3:46 pm on Mar 4, 2004 (gmt 0)

One of my sites has been getting deep crawled everyday since march 1. about 20 pages. <simpons mode: woohoo>

anyone else also experiencing this?

plasma




msg:42559
 4:11 pm on Mar 4, 2004 (gmt 0)

@critter:

Is the request really coming from google's IP-Range?

@seofreak:

we get daily fully crawled since a long time, even our PR4 sites.

Critter




msg:42560
 5:46 pm on Mar 4, 2004 (gmt 0)

Hi Plasma:

Yes, I've verified that the IPs are from Google's network allocation.

Furthermore, it's kind of obvious that the new bot is not a bogus crawler because it comes from different IPs within the same (Google) netblock, something that would be almost impossible for a scammer to pull off unless they had their own netblock (and they ain't givin' out Class Cs like they used to) :)

nilloc




msg:42561
 6:27 am on Mar 5, 2004 (gmt 0)

Hi,

Just found a very strange entry in my Logs.
I am certain this is NOT GOOGLE
Someone else got this one also?

Host: 64.68.88.152
Url: /index.html
Http Code : 200
Date: Mar 05 13:05:37
Http Version: HTTP/1.1"
Size in Bytes: 16491
Referer: - Agent: Googlebot/Test

Regards,

bull




msg:42562
 6:30 am on Mar 5, 2004 (gmt 0)

Yes, "Googlebot/Test" got two files.
IP was
64.68.89.144

Nilloc, the IP you mention IS Google, as well as the one I posted:

[edit] marcs was a little faster with the whois... :) [edit]

Any statment, Googleguy? Would be appreciated.

[edited by: bull at 6:35 am (utc) on Mar. 5, 2004]

marcs




msg:42563
 6:32 am on Mar 5, 2004 (gmt 0)

>I am certain this is NOT GOOGLE
Maybe it is :

[rwhois.exodus.net]
network:Class-Name:network
network:Auth-Area:0.0.0.0/0
network:Network-Name:64.68.88.0
network:IP-Network:64.68.88.0/21
network:Organization;I:Google Inc.-BGPconfig-SC3DC3
network:Name;I:Google Inc.
network:Email;I:dns-admin@GOOGLE.COM
network:Street;I:2400 E. Bayshore Pkwy
network:City;I:Mountain View , CA 94043
...

nilloc




msg:42564
 6:36 am on Mar 5, 2004 (gmt 0)

Hi,

Thanks guys.

Changing my htaccess file Back again.
10-minutes ago I had blocked agent: Googlebot/Test

Letting it in again now

Regards,

GoogleGuy




msg:42565
 9:05 am on Mar 5, 2004 (gmt 0)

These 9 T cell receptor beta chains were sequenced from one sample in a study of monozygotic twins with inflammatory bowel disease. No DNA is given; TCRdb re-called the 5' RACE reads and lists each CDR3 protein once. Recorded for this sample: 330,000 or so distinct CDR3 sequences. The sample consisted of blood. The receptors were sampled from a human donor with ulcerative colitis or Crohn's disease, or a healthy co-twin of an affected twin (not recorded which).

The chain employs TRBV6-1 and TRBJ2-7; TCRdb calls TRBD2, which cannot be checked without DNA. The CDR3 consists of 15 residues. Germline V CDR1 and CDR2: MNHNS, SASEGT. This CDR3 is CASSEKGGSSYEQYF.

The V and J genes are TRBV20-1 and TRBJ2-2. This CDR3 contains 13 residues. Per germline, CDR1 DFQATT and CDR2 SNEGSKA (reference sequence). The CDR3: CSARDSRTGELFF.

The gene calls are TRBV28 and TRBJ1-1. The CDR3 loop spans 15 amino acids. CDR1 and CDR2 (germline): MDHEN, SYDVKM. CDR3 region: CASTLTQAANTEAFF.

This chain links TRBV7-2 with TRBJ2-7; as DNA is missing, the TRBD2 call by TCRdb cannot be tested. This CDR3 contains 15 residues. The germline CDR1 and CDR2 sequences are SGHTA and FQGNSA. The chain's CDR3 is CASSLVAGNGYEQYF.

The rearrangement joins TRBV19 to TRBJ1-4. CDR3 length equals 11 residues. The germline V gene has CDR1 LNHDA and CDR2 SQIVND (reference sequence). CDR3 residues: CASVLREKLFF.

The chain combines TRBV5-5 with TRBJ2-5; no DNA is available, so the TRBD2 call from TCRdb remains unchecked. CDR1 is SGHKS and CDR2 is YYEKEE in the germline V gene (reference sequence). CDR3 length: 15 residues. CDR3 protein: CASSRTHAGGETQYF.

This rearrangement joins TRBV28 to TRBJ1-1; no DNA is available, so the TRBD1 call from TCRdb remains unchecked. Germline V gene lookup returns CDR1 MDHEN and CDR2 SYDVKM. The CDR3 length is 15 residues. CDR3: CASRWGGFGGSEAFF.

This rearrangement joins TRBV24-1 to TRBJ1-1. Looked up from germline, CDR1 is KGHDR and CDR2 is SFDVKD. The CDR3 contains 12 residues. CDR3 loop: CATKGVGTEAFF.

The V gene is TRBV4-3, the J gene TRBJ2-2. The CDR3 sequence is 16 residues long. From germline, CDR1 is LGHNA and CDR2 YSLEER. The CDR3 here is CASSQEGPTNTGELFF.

"Any statement, Googleguy? Would be appreciated."

Absolutely, bull. Normally I post by the seat of my pants, but I wrote this up earlier today and hadn't posted it yet:

Hey everybody, I wanted to give you a heads-up about a potential change in our user-agent name. Currently we use the user-agent
Googlebot/2.1 (+http://www.googlebot.com/bot.html)

but we're considering changing our user-agent to something like
Mozilla/5.0 (compatible; Googlebot/2.1; +http://www.google.com/bot.html)

The primary reason for this is that some web servers assume that unless a user agent is IE, Netscape/Mozilla, or maybe Opera, that your browser won't support JavaScript, frames, etc. As Googlebot gets better over time, it gets closer to a regular user and browser in our ability to handle features like that. This user-agent change would let vanilla webservers assume Googlebot is more like a regular user, while still allowing site owners to recognize that Google is visiting and still providing clear contact info in case of questions or issues. We would still respect "Googlebot" in robots.txt, so the overwhelming majority of webmasters wouldn't have to change anything at all; most site owners probably wouldn't even notice the difference. This bot that a few people noticed was a test crawl with the new user agent. It looks like things went very smoothly, but we'll still be conservative when making this change. If people have any positive or negative comments or questions, just post here. If we don't hear any showstopping objections, we'll look at making this name change on the user-agent when we're convinced everything would be a smooth transition.

thanks,
GoogleGuy

Dayo_UK




msg:42566
 9:12 am on Mar 5, 2004 (gmt 0)

Will this have an effect on how Googlebot treats Javascript and Frames?

Or is it purely a case on how the Web Server treats Googlebot?

Bit above me this type of talk :(

steveb




msg:42567
 9:54 am on Mar 5, 2004 (gmt 0)

"allowing site owners to recognize that Google is visiting"

Not if they have Urchin stats.

seofreak




msg:42568
 11:50 am on Mar 5, 2004 (gmt 0)

whoops

Stefan




msg:42569
 12:53 pm on Mar 5, 2004 (gmt 0)

But what is "Googlebot/Test"?

I have that in yesterday's logs from 64.68.89.144. It was getting a 406 from the server.

superba




msg:42570
 12:59 pm on Mar 5, 2004 (gmt 0)

I'm also getting 406 from 'Googlebot/Test' on pages that are fine (and already indexed for weeks.) Worrying. We haven't done a thing to them.

Ledfish




msg:42571
 1:08 pm on Mar 5, 2004 (gmt 0)

Only problem I see GG is that my stats vendor will have to update there software to recognize the new googlebot identification, but hey thats not a big deal and I can imagine that the negatives might outweight the good.

So the only thing I'd say is if it is all good, make a formal press release so that all the stats vendors will update our software so that we can know when googlebot is visiting and can see what you have looked at without having to resort to open our log files in something like excel and doing a "find" to pull up the googlebot entries.

This 54 message thread spans 2 pages: 54 ( [1] 2 > >